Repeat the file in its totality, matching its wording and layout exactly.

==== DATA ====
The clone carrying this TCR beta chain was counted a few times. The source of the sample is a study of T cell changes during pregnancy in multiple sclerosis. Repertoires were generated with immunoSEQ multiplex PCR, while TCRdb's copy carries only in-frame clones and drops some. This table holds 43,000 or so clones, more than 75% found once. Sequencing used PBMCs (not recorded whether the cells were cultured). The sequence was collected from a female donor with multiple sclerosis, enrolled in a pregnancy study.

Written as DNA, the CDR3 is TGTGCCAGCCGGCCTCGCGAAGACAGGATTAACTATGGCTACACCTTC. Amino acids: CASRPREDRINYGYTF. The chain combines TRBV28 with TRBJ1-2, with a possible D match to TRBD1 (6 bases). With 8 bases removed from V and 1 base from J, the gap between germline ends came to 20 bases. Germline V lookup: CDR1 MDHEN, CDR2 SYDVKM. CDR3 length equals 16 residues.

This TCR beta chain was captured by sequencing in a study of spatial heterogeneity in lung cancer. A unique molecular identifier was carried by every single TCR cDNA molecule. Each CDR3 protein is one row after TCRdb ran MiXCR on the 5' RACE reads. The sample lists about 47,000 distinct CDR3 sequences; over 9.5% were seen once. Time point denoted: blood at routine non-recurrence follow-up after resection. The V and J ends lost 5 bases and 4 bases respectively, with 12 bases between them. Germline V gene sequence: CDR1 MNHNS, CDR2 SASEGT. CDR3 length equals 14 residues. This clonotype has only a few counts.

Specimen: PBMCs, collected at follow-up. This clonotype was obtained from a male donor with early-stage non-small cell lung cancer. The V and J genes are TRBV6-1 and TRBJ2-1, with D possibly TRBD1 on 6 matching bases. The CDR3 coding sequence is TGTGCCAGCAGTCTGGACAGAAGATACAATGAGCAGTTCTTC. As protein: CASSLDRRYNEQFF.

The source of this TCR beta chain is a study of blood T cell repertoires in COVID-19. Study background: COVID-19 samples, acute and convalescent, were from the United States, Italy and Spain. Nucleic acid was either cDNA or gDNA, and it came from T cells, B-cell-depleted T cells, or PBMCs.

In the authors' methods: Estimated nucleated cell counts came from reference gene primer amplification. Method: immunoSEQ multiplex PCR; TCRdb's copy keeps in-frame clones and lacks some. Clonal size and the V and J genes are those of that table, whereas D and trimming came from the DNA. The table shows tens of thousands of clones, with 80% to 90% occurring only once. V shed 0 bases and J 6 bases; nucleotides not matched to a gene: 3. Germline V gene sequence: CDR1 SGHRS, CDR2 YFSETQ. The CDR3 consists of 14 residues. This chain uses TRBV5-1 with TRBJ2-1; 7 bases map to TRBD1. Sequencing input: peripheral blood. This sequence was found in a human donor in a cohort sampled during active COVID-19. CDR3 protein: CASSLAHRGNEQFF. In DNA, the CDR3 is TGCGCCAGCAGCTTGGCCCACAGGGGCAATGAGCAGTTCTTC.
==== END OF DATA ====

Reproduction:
The clone carrying this TCR beta chain was counted a few times. The source of the sample is a study of T cell changes during pregnancy in multiple sclerosis. Repertoires were generated with immunoSEQ multiplex PCR, while TCRdb's copy carries only in-frame clones and drops some. This table holds 43,000 or so clones, more than 75% found once. Sequencing used PBMCs (not recorded whether the cells were cultured). The sequence was collected from a female donor with multiple sclerosis, enrolled in a pregnancy study.

Written as DNA, the CDR3 is TGTGCCAGCCGGCCTCGCGAAGACAGGATTAACTATGGCTACACCTTC. Amino acids: CASRPREDRINYGYTF. The chain combines TRBV28 with TRBJ1-2, with a possible D match to TRBD1 (6 bases). With 8 bases removed from V and 1 base from J, the gap between germline ends came to 20 bases. Germline V lookup: CDR1 MDHEN, CDR2 SYDVKM. CDR3 length equals 16 residues.

This TCR beta chain was captured by sequencing in a study of spatial heterogeneity in lung cancer. A unique molecular identifier was carried by every single TCR cDNA molecule. Each CDR3 protein is one row after TCRdb ran MiXCR on the 5' RACE reads. The sample lists about 47,000 distinct CDR3 sequences; over 9.5% were seen once. Time point denoted: blood at routine non-recurrence follow-up after resection. The V and J ends lost 5 bases and 4 bases respectively, with 12 bases between them. Germline V gene sequence: CDR1 MNHNS, CDR2 SASEGT. CDR3 length equals 14 residues. This clonotype has only a few counts.

Specimen: PBMCs, collected at follow-up. This clonotype was obtained from a male donor with early-stage non-small cell lung cancer. The V and J genes are TRBV6-1 and TRBJ2-1, with D possibly TRBD1 on 6 matching bases. The CDR3 coding sequence is TGTGCCAGCAGTCTGGACAGAAGATACAATGAGCAGTTCTTC. As protein: CASSLDRRYNEQFF.

The source of this TCR beta chain is a study of blood T cell repertoires in COVID-19. Study background: COVID-19 samples, acute and convalescent, were from the United States, Italy and Spain. Nucleic acid was either cDNA or gDNA, and it came from T cells, B-cell-depleted T cells, or PBMCs.

In the authors' methods: Estimated nucleated cell counts came from reference gene primer amplification. Method: immunoSEQ multiplex PCR; TCRdb's copy keeps in-frame clones and lacks some. Clonal size and the V and J genes are those of that table, whereas D and trimming came from the DNA. The table shows tens of thousands of clones, with 80% to 90% occurring only once. V shed 0 bases and J 6 bases; nucleotides not matched to a gene: 3. Germline V gene sequence: CDR1 SGHRS, CDR2 YFSETQ. The CDR3 consists of 14 residues. This chain uses TRBV5-1 with TRBJ2-1; 7 bases map to TRBD1. Sequencing input: peripheral blood. This sequence was found in a human donor in a cohort sampled during active COVID-19. CDR3 protein: CASSLAHRGNEQFF. In DNA, the CDR3 is TGCGCCAGCAGCTTGGCCCACAGGGGCAATGAGCAGTTCTTC.